The Forgotten Garden by Kate Morton. This is the fourth Kate Morton novel I’ve read, and there definitely is a pattern to her books, but hey, I guess it’s an if it’s not broke, don’t fix it kind of thing. Her books always switch around in time and there are generally three intersecting story lines progressing at each date. I’ve also noticed that there are often grandparent/grandchild relationships with the mother in between a deadbeat or missing link or otherwise out of the picture. Anyway, the main story in this one is of a four year old child who, in 1911, is discovered having arrived in Australia on a boat by herself from England. A dock worker adopts her into his family, and all is well until she turns 21 and he tells her the truth about her origins. This woman, Nell, then is changed by this information, and at one point in the 1970’s goes to England to try to discover who she is. The main storyline, however, concerns Nell’s granddaughter, Cassandra, who when Nell dies discovers that Nell has left her a ramshackle cottage on the coast of Cornwall, England. Cassandra travels to England and begins to put all the pieces together. It’s a really fun read and interesting, and as in all her novels, everything fits.
Pyongyang: A Journey In North Korea by Guy Delisle. This is a graphics travel memoir written by Guy Delisle, a cartoonist. I read his Burma book and really enjoyed it, and then my friend, Elisabeth, recommended this one to me when I was excited by Barbara Demick’s Nothing To Envy. And this is a delightful book – if you like reading graphics memoirs, then you will love Guy Delisle. It’s an interesting way of learning about a place, and his commentary is amusing. I also really like his drawing style and the way he draws himself in particular. In this book he is in Pyongyang for a couple of months for a cartoon job – apparently cartoon companies often hire North Koreans to work on their films because, of course, it’s cheap labor. As a foreigner, Delisle, who is French Canadian (the book is translated into English), has a guide/interpreter with him at all times. There are certain places the guide has to take him to see, and of course many others he has to prevent him from seeing. The majority of the time he is either in his hotel or in the building where the work is taking place. He insists on walking between the two, much to the dismay of his guide, who doesn’t understand why you’d walk if you can drive. There are no lights on at night, because the electricity grid is so bad, and the food increases in variety only when there are more tour groups at the hotel. And all of this is much better than I’m conveying because the drawings are so spot-on and entertaining. Try Delisle – you will enjoy him.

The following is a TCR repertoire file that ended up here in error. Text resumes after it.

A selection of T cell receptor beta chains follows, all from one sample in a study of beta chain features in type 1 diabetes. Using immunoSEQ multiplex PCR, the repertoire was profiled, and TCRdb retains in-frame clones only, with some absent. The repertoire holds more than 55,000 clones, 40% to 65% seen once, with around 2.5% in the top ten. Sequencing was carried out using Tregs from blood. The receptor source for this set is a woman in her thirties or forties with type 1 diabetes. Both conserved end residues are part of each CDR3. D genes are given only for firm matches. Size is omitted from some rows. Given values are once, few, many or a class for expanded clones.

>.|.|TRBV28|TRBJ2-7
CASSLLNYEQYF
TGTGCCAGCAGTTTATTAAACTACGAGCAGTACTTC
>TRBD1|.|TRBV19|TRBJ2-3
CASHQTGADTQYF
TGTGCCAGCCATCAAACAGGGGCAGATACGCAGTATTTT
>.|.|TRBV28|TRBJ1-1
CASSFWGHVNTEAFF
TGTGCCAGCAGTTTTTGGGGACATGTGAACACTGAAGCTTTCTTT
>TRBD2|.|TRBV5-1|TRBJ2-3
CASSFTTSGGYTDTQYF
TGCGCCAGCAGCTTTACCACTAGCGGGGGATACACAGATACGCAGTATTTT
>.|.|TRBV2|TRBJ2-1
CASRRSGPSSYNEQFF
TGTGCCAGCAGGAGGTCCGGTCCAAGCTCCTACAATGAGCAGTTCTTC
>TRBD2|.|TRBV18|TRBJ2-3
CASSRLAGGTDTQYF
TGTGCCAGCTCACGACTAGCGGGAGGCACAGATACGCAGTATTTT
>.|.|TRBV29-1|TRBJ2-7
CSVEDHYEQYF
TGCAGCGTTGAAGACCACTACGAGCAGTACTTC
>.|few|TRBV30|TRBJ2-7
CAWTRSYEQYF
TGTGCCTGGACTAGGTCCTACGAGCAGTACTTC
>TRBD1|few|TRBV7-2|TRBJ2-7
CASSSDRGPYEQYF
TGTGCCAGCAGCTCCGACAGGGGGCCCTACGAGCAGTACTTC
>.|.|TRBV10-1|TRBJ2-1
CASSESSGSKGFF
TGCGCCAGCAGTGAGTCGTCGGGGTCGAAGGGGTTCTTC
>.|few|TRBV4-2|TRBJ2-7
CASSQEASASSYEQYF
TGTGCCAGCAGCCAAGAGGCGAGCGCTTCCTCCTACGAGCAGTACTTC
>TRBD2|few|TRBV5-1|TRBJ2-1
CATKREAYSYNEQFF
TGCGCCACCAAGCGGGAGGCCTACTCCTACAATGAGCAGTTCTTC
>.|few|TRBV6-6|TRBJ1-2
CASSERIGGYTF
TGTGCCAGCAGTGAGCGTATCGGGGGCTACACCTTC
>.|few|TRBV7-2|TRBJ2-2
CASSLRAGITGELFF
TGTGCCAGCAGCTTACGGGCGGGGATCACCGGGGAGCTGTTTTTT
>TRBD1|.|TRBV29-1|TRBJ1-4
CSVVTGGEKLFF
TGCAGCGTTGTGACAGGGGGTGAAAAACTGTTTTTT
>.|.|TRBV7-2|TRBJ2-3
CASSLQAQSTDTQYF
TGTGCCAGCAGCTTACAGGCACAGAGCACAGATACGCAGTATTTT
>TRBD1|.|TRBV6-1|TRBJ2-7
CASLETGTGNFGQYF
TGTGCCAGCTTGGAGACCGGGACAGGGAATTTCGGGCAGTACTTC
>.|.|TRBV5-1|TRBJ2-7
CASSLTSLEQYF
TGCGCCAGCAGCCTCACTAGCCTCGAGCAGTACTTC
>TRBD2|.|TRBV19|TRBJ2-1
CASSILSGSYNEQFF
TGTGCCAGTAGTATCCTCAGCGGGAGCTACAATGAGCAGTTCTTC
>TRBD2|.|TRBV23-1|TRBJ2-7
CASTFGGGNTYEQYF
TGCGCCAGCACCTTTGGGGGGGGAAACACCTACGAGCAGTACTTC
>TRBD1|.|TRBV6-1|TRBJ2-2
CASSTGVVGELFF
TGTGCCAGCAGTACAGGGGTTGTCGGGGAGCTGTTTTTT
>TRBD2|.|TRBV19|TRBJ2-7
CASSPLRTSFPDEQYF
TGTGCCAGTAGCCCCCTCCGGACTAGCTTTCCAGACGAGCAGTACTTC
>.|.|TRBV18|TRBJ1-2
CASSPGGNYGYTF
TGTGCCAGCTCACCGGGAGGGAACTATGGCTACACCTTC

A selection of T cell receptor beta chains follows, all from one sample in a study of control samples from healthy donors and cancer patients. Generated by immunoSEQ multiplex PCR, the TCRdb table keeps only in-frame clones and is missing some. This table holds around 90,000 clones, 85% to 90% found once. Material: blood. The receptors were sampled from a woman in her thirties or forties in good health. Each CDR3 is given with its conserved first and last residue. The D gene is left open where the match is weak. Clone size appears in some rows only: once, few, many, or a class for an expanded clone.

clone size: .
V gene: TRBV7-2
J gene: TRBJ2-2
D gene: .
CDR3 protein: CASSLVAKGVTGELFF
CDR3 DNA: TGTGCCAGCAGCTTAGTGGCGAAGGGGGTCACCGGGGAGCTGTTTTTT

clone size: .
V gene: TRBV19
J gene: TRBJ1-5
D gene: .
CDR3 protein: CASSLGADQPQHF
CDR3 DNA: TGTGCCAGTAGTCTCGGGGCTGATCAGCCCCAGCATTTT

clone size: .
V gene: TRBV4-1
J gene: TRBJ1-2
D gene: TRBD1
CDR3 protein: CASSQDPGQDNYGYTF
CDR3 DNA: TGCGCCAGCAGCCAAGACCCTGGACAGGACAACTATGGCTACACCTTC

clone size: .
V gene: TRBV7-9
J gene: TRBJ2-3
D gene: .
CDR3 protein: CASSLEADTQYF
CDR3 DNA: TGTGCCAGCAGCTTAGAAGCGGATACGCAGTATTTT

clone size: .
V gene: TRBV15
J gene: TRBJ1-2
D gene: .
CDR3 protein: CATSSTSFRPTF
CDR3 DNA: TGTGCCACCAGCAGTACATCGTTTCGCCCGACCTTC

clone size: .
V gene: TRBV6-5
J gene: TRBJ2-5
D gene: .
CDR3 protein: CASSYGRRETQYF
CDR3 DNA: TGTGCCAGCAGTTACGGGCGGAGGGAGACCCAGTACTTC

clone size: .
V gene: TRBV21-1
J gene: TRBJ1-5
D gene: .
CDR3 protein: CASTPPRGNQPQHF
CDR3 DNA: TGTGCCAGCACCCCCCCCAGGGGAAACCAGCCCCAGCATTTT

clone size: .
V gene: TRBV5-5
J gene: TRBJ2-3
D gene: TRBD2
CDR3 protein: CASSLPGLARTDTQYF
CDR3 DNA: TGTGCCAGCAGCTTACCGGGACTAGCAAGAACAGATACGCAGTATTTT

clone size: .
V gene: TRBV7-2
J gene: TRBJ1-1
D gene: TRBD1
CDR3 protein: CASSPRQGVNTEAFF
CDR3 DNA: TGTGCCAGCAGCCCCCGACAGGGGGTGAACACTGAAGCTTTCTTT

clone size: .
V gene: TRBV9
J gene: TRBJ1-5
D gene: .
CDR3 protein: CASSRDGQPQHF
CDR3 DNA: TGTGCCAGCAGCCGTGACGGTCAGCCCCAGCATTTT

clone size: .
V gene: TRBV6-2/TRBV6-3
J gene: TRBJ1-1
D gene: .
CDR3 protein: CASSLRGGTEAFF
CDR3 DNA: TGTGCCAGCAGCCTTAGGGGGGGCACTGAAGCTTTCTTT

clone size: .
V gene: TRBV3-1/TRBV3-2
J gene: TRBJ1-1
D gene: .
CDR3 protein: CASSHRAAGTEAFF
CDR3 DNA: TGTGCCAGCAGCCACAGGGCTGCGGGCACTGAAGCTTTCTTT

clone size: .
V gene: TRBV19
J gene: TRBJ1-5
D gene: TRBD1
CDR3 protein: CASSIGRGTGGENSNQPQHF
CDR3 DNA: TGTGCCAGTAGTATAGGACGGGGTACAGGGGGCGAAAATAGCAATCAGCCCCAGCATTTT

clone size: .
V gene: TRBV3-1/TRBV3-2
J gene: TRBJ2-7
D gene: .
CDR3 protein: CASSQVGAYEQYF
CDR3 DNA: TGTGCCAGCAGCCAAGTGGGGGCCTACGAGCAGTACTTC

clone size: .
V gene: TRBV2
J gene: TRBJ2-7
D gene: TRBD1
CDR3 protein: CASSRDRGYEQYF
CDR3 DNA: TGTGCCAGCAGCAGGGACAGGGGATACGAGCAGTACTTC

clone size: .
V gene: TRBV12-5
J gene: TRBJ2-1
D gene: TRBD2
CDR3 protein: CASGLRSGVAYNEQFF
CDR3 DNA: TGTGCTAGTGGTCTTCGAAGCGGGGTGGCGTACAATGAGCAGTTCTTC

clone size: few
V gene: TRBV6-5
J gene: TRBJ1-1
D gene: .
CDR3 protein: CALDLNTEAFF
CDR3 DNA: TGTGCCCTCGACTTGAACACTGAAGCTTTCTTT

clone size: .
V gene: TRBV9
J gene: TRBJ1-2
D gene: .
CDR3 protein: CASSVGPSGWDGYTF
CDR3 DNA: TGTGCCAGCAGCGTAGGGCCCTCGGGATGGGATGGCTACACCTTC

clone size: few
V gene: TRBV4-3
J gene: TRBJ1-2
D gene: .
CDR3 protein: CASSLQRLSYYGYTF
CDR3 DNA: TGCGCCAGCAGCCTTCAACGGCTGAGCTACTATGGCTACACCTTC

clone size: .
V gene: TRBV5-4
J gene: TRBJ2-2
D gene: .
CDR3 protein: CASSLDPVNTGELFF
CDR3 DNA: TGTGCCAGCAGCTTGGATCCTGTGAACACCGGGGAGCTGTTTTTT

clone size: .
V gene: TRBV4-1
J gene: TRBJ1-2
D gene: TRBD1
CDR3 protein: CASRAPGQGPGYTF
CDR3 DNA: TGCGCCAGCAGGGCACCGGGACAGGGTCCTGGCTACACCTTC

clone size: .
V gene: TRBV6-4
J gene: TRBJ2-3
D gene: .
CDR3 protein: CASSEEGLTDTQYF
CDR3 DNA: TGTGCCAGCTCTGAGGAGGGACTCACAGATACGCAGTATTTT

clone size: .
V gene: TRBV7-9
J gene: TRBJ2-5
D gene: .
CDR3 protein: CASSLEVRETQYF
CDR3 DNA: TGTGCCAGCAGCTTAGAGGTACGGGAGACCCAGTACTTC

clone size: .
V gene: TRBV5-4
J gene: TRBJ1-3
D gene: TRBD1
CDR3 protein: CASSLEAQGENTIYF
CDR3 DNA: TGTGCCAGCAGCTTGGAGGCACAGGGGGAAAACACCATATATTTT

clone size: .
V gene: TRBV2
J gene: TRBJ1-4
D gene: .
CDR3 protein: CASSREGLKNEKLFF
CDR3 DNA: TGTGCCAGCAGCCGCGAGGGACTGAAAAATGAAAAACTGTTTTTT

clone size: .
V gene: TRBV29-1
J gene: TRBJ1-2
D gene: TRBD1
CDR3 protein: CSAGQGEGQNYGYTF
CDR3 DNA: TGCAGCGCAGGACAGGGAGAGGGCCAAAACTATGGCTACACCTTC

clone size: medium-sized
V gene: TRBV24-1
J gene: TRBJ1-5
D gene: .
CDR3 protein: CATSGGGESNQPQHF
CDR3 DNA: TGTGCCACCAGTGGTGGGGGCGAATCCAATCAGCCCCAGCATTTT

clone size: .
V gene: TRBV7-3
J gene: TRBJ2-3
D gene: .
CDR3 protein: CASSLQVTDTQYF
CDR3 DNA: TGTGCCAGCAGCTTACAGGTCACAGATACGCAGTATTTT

The Spoilt City by Olivia Manning. This is the second book in Manning’s Balkan Trilogy and it was just as good as the first. Her technique is really interesting in that she tells the story – including the whole lead up to German occupation in Romania – through her characters. And her characters are such a fascinating, motley crew! It’s definitely comedic –her characters are funny, yet very nuanced and believable: we all know people like Manning’s creations, much though we might prefer not to. Once again her focus is on Guy and Harriet Pringle. As the situation in Bucharest gets worse and worse for the English, Guy keeps trying to help his students and do the right thing, while Harriet, the more practical of the two, sees that soon they will have to leave. Through the Pringles we see Inchcape refusing to cede British defeat, Professor Pinkrose who arrives in the midst of war to give a lecture on Chaucer, various British legation workers, Prince Yakimov, as usual waiting for “m’remittance”, etc. It’s an excellent book and I see that the quiet fuss over Manning is well deserved.
Wonder by R. J. Palacio. A colleague of mine recommended this to me after her 11 year-old son had to read it for school (and all the 5th grade parents had to read it as well). I’m not up on my children’s lit, so hadn’t heard of it, although I’ve since found out that two of my nieces read and loved it. It’s very good! It is about a 5th grade boy, Auggie Pullman, who has major facial deformities and has been homeschooled until now. His parents decide that it is time for him to attend school, and the book documents his first year at a private school in NYC. Each chapter is in the voice of a different character, so we get not only Auggie’s point of view (he has the most chapters), but his friends and sister’s. It’s a really well-done look at bullying, but also what happens if you stand up to it right from the get-go. Auggie has his tormenters, but he also has new friends like Summer and Jack, who are mostly on his side from day one. It seemed realistic to me, not clichéd, and was very well written.